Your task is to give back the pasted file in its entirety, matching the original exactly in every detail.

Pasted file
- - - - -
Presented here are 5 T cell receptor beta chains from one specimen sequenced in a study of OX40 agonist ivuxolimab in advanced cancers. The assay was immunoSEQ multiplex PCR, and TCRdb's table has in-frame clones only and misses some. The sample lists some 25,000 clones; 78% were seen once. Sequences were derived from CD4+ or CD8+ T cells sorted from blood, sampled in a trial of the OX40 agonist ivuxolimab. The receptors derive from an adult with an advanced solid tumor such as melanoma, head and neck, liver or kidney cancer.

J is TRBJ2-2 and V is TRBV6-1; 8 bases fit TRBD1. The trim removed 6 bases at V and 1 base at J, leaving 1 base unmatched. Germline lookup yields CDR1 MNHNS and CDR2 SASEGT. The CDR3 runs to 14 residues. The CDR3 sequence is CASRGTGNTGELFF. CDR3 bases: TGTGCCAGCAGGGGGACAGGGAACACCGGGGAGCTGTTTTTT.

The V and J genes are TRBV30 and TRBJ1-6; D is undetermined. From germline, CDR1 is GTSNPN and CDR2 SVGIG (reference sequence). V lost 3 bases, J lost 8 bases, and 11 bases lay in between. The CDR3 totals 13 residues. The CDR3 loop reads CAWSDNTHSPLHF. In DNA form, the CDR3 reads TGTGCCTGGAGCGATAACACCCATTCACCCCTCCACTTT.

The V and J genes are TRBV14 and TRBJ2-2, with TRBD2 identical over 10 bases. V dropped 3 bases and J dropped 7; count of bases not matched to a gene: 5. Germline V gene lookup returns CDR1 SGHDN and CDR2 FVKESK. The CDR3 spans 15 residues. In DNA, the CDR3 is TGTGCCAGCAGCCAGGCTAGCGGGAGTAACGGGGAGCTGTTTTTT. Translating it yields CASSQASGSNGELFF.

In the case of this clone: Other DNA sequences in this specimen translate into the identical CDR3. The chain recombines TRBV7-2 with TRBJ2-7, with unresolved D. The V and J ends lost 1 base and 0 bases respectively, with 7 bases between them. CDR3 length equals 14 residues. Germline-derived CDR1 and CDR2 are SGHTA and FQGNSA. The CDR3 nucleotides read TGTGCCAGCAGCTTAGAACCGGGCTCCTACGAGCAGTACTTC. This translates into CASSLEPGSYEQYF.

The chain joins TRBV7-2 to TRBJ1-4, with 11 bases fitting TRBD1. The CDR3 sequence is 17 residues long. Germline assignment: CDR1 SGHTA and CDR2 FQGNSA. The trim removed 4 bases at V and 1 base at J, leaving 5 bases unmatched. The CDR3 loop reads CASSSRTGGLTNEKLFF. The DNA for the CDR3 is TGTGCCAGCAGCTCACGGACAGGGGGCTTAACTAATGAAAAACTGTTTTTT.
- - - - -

Presented here are 5 T cell receptor beta chains from one specimen sequenced in a study of OX40 agonist ivuxolimab in advanced cancers. The assay was immunoSEQ multiplex PCR, and TCRdb's table has in-frame clones only and misses some. The sample lists some 25,000 clones; 78% were seen once. Sequences were derived from CD4+ or CD8+ T cells sorted from blood, sampled in a trial of the OX40 agonist ivuxolimab. The receptors derive from an adult with an advanced solid tumor such as melanoma, head and neck, liver or kidney cancer.

J is TRBJ2-2 and V is TRBV6-1; 8 bases fit TRBD1. The trim removed 6 bases at V and 1 base at J, leaving 1 base unmatched. Germline lookup yields CDR1 MNHNS and CDR2 SASEGT. The CDR3 runs to 14 residues. The CDR3 sequence is CASRGTGNTGELFF. CDR3 bases: TGTGCCAGCAGGGGGACAGGGAACACCGGGGAGCTGTTTTTT.

The V and J genes are TRBV30 and TRBJ1-6; D is undetermined. From germline, CDR1 is GTSNPN and CDR2 SVGIG (reference sequence). V lost 3 bases, J lost 8 bases, and 11 bases lay in between. The CDR3 totals 13 residues. The CDR3 loop reads CAWSDNTHSPLHF. In DNA form, the CDR3 reads TGTGCCTGGAGCGATAACACCCATTCACCCCTCCACTTT.

The V and J genes are TRBV14 and TRBJ2-2, with TRBD2 identical over 10 bases. V dropped 3 bases and J dropped 7; count of bases not matched to a gene: 5. Germline V gene lookup returns CDR1 SGHDN and CDR2 FVKESK. The CDR3 spans 15 residues. In DNA, the CDR3 is TGTGCCAGCAGCCAGGCTAGCGGGAGTAACGGGGAGCTGTTTTTT. Translating it yields CASSQASGSNGELFF.

In the case of this clone: Other DNA sequences in this specimen translate into the identical CDR3. The chain recombines TRBV7-2 with TRBJ2-7, with unresolved D. The V and J ends lost 1 base and 0 bases respectively, with 7 bases between them. CDR3 length equals 14 residues. Germline-derived CDR1 and CDR2 are SGHTA and FQGNSA. The CDR3 nucleotides read TGTGCCAGCAGCTTAGAACCGGGCTCCTACGAGCAGTACTTC. This translates into CASSLEPGSYEQYF.

The chain joins TRBV7-2 to TRBJ1-4, with 11 bases fitting TRBD1. The CDR3 sequence is 17 residues long. Germline assignment: CDR1 SGHTA and CDR2 FQGNSA. The trim removed 4 bases at V and 1 base at J, leaving 5 bases unmatched. The CDR3 loop reads CASSSRTGGLTNEKLFF. The DNA for the CDR3 is TGTGCCAGCAGCTCACGGACAGGGGGCTTAACTAATGAAAAACTGTTTTTT.